Objective: Schizophrenia is associated with several chronic physical illnesses and a shorter life expectancy, compared with life expectancy in the general population. One approach to improving the health of patients with schizophrenia is to improve the monitoring of physical health that occurs in psychiatric settings. The authors discuss a consensus panel's recommendations for improving the physical health monitoring of patients with schizophrenia who are treated in outpatient settings.
Method: A consensus meeting including psychiatric and other medical experts assembled on October 17-18, 2002, to evaluate the existing literature and to develop recommendations for physical health monitoring of patients with schizophrenia. Conference participants reviewed the literature in the following areas: 1) weight gain and obesity; 2) diabetes; 3) hyperlipidemia; 4) prolongation of the QT interval on the ECG; 5) prolactin elevation and related sexual side effects; 6) extrapyramidal side effects, akathisia, and tardive dyskinesia; 7) cataracts; and 8) myocarditis. Experts for each topic area formulated monitoring recommendations that were discussed by all of the participants until a consensus was reached.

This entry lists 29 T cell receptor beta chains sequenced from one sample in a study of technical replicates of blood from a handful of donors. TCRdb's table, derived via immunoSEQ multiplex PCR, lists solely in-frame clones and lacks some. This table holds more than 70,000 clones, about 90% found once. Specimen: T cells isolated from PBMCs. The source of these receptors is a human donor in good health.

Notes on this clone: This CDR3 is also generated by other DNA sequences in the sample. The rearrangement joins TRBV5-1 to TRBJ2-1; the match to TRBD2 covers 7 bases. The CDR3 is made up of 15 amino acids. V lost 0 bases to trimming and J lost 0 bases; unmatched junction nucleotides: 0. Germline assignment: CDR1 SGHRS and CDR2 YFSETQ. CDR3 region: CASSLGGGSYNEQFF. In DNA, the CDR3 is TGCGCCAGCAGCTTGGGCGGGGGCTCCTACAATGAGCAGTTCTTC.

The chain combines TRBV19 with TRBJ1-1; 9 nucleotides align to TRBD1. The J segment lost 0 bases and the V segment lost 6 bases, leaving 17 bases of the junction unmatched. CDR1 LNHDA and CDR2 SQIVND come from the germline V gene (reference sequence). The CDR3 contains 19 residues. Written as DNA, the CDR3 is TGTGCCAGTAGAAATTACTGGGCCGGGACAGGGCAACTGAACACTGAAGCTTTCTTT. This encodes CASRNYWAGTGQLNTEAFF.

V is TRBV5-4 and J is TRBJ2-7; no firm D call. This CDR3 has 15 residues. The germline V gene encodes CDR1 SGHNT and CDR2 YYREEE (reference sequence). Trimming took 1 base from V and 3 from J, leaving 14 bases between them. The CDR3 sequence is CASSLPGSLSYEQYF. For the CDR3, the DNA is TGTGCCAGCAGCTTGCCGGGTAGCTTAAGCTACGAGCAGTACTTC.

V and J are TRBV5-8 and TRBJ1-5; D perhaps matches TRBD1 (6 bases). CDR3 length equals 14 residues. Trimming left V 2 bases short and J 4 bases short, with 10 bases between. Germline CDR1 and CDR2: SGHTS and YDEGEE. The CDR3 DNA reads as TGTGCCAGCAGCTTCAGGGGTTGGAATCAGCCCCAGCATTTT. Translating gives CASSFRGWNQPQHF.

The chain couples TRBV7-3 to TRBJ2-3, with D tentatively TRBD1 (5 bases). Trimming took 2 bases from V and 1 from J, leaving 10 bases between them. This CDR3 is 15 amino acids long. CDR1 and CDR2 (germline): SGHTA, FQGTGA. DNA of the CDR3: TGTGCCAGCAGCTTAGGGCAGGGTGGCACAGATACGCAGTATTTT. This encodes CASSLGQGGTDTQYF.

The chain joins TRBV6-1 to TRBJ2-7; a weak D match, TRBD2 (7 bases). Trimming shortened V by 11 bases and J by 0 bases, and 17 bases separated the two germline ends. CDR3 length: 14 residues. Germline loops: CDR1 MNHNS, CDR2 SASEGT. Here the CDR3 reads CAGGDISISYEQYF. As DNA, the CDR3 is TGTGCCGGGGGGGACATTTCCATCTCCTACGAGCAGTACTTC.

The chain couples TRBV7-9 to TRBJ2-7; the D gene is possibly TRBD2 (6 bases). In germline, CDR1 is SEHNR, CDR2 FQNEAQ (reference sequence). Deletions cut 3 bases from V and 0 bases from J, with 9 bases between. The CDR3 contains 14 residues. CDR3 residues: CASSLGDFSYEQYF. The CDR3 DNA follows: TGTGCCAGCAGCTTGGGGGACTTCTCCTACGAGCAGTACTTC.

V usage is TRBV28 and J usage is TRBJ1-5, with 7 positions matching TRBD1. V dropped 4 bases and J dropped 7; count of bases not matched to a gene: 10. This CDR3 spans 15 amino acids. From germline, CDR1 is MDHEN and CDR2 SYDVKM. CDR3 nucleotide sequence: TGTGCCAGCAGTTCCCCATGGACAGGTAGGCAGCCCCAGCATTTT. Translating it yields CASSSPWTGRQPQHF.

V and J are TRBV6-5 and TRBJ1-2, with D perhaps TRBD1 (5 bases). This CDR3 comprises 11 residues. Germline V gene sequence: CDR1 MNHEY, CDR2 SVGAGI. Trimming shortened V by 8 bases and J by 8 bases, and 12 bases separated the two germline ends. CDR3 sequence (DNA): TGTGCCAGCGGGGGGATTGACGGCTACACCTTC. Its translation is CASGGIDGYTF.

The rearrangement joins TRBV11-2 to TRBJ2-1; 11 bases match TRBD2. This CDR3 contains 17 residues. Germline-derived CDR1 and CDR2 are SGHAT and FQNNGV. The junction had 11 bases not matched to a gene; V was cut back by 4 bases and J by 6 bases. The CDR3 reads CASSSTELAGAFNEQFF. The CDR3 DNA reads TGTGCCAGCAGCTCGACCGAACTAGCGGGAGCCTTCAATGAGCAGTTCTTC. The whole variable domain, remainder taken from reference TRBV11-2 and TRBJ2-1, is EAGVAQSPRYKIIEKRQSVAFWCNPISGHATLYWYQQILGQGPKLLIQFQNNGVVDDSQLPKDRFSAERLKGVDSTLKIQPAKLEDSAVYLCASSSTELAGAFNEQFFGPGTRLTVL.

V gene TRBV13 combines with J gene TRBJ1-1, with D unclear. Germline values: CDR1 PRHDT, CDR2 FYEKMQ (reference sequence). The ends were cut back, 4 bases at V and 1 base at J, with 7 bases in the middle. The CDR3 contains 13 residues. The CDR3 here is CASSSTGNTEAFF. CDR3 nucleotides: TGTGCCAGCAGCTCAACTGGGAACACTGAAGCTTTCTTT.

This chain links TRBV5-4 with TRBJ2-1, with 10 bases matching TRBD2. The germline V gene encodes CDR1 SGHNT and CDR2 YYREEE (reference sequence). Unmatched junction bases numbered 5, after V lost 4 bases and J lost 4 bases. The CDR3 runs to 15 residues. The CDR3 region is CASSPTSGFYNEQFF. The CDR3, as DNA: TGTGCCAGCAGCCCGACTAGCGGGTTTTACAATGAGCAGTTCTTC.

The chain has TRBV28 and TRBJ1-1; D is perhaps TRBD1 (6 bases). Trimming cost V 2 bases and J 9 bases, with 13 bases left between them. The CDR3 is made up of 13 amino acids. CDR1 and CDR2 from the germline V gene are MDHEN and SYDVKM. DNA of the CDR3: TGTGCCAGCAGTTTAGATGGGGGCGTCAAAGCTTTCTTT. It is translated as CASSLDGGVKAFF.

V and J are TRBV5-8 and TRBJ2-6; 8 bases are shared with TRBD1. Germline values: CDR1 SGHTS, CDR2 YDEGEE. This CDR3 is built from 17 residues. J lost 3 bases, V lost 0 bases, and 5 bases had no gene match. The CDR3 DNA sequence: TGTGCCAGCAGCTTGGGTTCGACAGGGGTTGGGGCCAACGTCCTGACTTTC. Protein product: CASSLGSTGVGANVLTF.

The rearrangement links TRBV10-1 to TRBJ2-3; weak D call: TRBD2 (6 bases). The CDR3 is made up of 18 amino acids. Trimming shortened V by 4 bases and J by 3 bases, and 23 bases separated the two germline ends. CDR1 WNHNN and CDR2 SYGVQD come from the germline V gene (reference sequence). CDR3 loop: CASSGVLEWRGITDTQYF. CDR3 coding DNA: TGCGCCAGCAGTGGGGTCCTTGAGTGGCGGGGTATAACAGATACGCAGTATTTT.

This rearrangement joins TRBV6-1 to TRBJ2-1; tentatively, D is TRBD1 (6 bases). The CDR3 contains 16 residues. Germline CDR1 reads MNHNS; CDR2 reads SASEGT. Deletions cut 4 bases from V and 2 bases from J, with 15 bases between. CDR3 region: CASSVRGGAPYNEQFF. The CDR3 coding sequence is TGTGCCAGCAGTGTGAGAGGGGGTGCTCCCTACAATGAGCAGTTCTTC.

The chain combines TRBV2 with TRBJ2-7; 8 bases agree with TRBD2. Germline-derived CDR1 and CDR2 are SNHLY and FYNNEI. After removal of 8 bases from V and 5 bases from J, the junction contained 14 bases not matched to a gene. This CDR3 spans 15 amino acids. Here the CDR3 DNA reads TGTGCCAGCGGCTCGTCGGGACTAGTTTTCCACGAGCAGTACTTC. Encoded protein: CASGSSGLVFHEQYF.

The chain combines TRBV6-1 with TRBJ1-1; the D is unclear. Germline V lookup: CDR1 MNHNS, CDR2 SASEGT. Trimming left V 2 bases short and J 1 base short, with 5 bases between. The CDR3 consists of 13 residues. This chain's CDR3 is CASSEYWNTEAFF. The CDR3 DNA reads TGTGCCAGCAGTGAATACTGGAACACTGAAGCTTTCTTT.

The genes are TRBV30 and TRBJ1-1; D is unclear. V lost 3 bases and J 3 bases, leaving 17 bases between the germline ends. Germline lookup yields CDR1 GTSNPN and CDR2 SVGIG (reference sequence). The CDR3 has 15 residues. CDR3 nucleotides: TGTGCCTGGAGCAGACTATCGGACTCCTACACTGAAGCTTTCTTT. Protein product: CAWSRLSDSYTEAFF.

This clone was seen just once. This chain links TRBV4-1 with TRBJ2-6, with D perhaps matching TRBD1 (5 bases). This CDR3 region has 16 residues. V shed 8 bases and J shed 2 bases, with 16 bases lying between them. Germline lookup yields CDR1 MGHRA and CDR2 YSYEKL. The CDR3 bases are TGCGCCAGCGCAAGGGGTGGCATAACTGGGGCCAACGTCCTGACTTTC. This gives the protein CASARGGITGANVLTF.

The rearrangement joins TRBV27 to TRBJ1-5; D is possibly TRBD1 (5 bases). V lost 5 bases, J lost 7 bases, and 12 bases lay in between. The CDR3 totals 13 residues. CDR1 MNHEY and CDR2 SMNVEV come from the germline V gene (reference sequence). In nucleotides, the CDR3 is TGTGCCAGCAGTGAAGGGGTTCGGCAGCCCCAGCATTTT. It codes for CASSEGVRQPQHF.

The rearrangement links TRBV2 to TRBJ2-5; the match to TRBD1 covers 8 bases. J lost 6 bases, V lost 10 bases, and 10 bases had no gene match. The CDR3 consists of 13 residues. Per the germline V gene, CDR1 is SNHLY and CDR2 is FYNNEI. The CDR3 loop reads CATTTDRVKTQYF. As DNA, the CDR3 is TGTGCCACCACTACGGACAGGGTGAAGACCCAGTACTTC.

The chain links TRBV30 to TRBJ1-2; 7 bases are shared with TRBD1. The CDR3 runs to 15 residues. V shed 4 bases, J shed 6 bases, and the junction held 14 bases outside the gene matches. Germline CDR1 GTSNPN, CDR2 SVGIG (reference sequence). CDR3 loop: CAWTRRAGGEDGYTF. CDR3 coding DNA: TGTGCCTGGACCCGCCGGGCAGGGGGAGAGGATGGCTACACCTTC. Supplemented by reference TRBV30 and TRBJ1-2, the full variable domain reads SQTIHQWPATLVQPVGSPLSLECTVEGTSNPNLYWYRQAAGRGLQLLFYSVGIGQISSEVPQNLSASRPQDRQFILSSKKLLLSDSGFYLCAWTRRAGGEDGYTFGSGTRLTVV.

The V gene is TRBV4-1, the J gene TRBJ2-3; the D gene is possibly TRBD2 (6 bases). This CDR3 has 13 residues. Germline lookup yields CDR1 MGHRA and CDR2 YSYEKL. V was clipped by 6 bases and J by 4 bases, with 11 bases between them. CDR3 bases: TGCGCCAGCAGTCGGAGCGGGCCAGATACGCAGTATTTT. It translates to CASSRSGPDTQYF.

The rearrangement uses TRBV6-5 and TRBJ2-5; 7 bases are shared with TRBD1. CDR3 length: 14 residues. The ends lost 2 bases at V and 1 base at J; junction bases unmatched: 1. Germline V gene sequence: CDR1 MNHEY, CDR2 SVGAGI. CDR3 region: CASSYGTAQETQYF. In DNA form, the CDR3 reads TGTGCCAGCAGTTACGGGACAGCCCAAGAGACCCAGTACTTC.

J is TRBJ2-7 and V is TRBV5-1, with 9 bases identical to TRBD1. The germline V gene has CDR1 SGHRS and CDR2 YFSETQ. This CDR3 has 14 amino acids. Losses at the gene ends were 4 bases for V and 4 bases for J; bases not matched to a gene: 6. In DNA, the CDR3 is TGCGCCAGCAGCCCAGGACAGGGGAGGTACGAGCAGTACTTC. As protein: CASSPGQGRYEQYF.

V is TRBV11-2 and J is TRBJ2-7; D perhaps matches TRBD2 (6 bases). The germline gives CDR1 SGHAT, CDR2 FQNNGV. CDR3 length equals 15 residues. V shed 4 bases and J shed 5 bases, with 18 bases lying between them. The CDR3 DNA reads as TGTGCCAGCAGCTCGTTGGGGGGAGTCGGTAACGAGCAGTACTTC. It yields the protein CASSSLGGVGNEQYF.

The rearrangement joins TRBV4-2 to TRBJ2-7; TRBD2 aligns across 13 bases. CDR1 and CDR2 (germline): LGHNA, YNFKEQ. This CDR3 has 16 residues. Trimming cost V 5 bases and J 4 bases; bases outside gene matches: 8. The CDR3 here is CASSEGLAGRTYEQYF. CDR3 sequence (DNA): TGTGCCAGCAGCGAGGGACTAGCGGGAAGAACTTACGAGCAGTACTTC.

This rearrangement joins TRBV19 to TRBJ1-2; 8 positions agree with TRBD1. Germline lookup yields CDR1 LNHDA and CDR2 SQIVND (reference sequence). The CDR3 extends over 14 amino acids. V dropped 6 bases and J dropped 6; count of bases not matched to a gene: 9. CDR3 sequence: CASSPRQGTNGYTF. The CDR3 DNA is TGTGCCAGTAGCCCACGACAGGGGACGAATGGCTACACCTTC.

Results: Consensus recommendations included regular monitoring of body mass index, plasma glucose level, lipid profiles, and signs of prolactin elevation or sexual dysfunction. Information from monitoring should guide the selection of antipsychotic agents. Specific recommendations were made for cardiac monitoring of patients who receive medications associated with QT interval prolongation, including thioridazine, mesoridazine, and ziprasidone, and for monitoring for signs of myocarditis in patients treated with clozapine. Patients who receive both first- and second-generation antipsychotic medications should be examined for extrapyramidal symptoms and tardive dyskinesia. Patients with schizophrenia should receive regular visual examinations.
Conclusions: The conference participants recommended that mental health care providers perform physical health monitoring that typically occurs in primary care settings for their patients who do not receive physical health monitoring in those settings. This change in usual practice is recommended on the basis of the conference participants' belief that this additional monitoring will result in the earlier detection of common, serious risk factors that could, without detection and intervention, contribute to impaired health of patients with schizophrenia.